Scotland’s councils will struggle to implement the country’s new smacking ban with concerns raised over the extra stress it will place on social workers, teachers and health workers.

A new survey of Scottish councillors also suggests a general lack of support for the controversial ban across local authority representatives of all main parties.

The research, carried out by a group which argues against the smacking ban, claims three in four councillors who responded do not believe their council has the resources to handle the additional pressure that a smacking ban may bring.

In addition, seven in 10 say social workers would fail to cope with extra caseloads created by the law, set to be introduced in the coming year.

The survey also claims most councillors believe parents should be allowed to use reasonable chastisement, and that smacking should not become a criminal offence.

Holyrood voted in October by 84 to 29 to support Scottish Greens’ MSP John Finnie’s anti-smacking bill which outlaws all physical punishment of children and raises the prospect of parents being prosecuted for any use of physical punishment on their own children.

The legislation was given Royal Assent last month and is due to come into force in the coming year. It means Scotland will be the first UK country to outlaw smacking and will give young people the same protection from assault as adults.

A consultation on Mr Finnie’s bill was widely supported by children’s charities however opponents have argued that the law already protected children from assault and the ban risked criminalising ‘good parents’ for using reasonable chastisement.

It has been likened by some opponents to the Scottish Government’s failed ‘named persons’ legislation which was ditched following criticism that it could place ordinary families under undue scrutiny.

The new research by campaign group Be Reasonable received 225 responses from 1227 Scottish councillors, representing 18% of the country’s local councillors.

Despite claims that the survey is too small to be reliable, the group says it spotlights a deep divide between the views of local politicians and Holyrood.

It also warns that while the law change could see increased pressure on social services and a need for extra training for teachers and health workers, there has so far been no indication that the Scottish Government plans to release funds to help cover additional costs.

Be Reasonable spokesman Jamie Gillies, said: “Three-quarters of councillors who completed the survey felt local authorities will not cope with additional pressures brought about by a change in the law.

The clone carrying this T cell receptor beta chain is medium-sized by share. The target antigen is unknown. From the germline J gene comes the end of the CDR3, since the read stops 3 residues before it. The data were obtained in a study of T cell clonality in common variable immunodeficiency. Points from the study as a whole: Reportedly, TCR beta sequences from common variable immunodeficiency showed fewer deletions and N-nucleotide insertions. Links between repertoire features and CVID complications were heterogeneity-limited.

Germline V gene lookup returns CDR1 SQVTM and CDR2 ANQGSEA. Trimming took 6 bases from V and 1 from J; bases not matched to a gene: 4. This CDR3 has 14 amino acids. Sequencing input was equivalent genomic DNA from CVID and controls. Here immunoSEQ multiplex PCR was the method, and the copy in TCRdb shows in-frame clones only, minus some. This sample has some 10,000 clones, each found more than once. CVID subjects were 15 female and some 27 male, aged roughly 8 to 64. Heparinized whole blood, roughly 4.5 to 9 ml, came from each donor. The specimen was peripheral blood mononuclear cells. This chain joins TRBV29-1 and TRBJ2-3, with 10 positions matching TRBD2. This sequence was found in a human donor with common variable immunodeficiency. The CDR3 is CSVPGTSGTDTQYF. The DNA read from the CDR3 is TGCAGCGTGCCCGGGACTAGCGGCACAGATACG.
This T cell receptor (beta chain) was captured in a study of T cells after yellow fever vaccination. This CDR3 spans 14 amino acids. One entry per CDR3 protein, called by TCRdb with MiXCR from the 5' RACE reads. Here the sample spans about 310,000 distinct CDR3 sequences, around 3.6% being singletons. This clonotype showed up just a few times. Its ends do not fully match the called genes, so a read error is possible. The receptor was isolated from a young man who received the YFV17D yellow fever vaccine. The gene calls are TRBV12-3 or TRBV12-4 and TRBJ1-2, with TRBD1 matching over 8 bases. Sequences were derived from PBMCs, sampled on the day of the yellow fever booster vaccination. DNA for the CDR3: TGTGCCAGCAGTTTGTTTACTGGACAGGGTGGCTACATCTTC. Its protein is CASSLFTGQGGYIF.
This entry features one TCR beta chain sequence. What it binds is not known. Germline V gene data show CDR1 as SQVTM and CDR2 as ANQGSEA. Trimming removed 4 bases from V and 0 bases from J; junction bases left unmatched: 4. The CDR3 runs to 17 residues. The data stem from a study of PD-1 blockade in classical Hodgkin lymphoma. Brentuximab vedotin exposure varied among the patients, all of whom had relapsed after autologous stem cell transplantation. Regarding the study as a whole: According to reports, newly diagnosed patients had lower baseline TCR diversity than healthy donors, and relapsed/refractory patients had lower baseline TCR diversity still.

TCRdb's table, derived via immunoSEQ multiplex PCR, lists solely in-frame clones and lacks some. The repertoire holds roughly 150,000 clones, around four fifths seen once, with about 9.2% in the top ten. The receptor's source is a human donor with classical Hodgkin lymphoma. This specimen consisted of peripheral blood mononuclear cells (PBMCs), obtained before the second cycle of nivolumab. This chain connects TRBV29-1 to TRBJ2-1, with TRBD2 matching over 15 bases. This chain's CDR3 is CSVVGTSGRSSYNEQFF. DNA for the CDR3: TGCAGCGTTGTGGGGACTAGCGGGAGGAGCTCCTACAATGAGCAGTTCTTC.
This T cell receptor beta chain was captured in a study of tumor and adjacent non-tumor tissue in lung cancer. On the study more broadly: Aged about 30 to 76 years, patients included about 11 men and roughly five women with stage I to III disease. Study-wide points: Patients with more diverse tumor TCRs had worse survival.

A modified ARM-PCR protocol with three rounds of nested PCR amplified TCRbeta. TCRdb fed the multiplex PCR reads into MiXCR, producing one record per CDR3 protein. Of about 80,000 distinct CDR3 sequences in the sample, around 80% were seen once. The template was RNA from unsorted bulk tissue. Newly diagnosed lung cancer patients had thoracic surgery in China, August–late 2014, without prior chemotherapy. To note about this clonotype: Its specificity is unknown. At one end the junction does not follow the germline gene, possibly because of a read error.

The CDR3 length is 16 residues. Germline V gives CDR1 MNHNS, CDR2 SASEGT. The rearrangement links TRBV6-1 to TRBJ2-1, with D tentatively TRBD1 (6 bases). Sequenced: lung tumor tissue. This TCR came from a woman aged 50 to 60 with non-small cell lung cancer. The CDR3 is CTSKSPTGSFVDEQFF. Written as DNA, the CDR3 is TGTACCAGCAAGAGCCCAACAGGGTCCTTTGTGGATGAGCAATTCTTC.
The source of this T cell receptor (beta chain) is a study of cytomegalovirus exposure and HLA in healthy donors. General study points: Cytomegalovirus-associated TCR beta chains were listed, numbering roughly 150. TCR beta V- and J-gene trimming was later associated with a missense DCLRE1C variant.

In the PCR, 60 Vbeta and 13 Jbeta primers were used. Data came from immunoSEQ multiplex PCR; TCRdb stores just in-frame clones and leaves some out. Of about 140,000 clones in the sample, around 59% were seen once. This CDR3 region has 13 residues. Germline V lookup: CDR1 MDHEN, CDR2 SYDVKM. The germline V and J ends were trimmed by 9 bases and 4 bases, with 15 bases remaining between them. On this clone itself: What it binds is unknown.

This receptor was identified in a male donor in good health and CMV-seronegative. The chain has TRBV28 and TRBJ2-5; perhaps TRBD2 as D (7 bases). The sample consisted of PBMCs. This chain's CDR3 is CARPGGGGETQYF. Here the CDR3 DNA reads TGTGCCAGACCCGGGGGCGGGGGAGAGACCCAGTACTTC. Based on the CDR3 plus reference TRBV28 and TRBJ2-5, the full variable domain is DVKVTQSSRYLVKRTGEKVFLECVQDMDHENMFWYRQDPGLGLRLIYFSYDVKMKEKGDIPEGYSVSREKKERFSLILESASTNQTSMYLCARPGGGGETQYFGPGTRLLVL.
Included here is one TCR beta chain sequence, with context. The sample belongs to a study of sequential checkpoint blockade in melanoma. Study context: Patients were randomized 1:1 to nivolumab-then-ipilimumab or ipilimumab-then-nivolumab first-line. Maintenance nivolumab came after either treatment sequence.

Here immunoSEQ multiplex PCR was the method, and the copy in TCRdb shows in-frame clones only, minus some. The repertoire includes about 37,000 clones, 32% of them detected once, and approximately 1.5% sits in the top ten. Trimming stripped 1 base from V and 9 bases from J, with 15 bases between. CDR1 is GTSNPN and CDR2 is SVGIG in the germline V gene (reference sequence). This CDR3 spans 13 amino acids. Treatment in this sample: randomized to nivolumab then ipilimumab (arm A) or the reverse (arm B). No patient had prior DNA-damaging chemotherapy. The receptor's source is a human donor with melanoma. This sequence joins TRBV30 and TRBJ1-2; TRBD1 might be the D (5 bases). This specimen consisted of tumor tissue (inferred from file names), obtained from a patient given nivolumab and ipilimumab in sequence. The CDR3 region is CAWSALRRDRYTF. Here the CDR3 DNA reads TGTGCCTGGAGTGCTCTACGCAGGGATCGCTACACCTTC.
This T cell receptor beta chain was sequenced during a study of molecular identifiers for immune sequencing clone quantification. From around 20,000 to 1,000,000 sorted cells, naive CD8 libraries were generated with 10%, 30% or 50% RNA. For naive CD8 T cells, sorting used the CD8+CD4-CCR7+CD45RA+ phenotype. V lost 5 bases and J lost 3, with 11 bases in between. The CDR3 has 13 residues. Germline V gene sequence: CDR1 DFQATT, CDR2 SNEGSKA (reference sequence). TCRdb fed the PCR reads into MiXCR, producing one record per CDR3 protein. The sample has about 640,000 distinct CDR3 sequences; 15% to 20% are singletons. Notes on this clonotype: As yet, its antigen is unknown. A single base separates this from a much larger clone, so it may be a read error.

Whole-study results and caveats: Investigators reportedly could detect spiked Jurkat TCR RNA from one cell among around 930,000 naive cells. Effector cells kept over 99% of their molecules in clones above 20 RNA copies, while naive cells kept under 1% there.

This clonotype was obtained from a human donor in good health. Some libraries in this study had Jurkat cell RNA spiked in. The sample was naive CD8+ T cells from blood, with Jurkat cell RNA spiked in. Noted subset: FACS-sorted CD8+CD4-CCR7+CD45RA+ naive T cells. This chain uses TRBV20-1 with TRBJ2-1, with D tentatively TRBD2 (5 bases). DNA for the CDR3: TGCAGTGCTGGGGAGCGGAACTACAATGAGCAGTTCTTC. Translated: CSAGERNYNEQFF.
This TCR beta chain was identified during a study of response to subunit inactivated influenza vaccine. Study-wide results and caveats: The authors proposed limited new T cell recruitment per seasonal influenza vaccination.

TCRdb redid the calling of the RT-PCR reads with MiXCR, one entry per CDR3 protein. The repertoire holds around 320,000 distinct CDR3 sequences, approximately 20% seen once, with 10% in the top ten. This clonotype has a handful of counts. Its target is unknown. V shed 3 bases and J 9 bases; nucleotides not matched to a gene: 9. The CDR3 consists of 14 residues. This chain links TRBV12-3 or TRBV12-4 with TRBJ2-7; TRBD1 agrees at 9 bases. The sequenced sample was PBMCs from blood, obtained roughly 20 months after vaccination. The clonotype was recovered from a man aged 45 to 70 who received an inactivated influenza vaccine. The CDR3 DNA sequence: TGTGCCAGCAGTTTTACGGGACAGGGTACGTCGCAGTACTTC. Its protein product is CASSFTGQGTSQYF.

“Crucially, social workers – who are already cracking under the pressure of identifying and helping vulnerable children – are also thought to be unable to cope.

“Many councillors seem aghast at the prospect of a smacking ban which would tie up social workers, deplete local authority resources and affect services for years to come when there is no reliable evidence to show that mild physical discipline is harmful to children.

“When significant numbers of councillors in all of the main parties oppose legislation the Government should take notice.”

The survey claims seven in 10 councillors think parents should be allowed to use reasonable chastisement on their children. A similar number do not think smacking should become a criminal offence.

While only the Scottish Conservatives opposed the bill in Holyrood, the survey suggests half of SNP and Lib Dem councillors who responded agree that parents should be permitted to use reasonable chastisement with their children. The numbers were higher among Labour (62%) and Conservative (85%).

Meanwhile, more than seven in 10 councillors felt the Government should finance the implications of a smacking ban “as fully as necessary over time” and provide “public assurances that no other frontline services will be affected as a consequence of the Bill diverting resources”.

According to Be Reasonable responses to the survey from councillors suggests confusion over how the smacking ban might work, with one apparently unclear over whether the new law would apply to foreign tourists and another raising concerns that it may lead to family disputes and unproven allegations.

One councillor commented that “some (children) need a quick, harmless smack on the leg or bottom to save them from harm”, while another raised concerns that the legislation is “overly heavy-handed and is not proportionate to the issue.”

Others raised concerns over the extra workload for police and social services, with one commenting: “As usual with Scottish Government, they will simply pass the buck to hard-pressed local authorities, as they have with so many other subjects.

“If they want this it must be fully resourced out of their annual underspend.”

Responding to the survey, Scottish Conservative MSP Murdo Fraser said: “It’s typical of the SNP to rush through a headline-grabbing law without thinking about the consequences.

“The Nationalists were well-warned about these challenges but blundered on regardless.

“Now we have a situation where the SNP is creating criminals of ordinary parents and placing immense pressure on council services which are already struggling to cope.”

Children’s Minister Maree Todd said: “The Act gives children, without exception, the same protection from assault as adults.

“This is backed by an overwhelming majority of public opinion and commanded support from a wide range of Scottish society including the Church of Scotland, Scottish Women’s Aid, the Royal College of Paediatrics & Child Health (Scotland), Children First and Barnardo’s.

“We are working in partnership with organisations including local authorities, children’s charities, Social Work Scotland and Police Scotland to raise awareness of the Act and build on the existing support we offer to children and families.”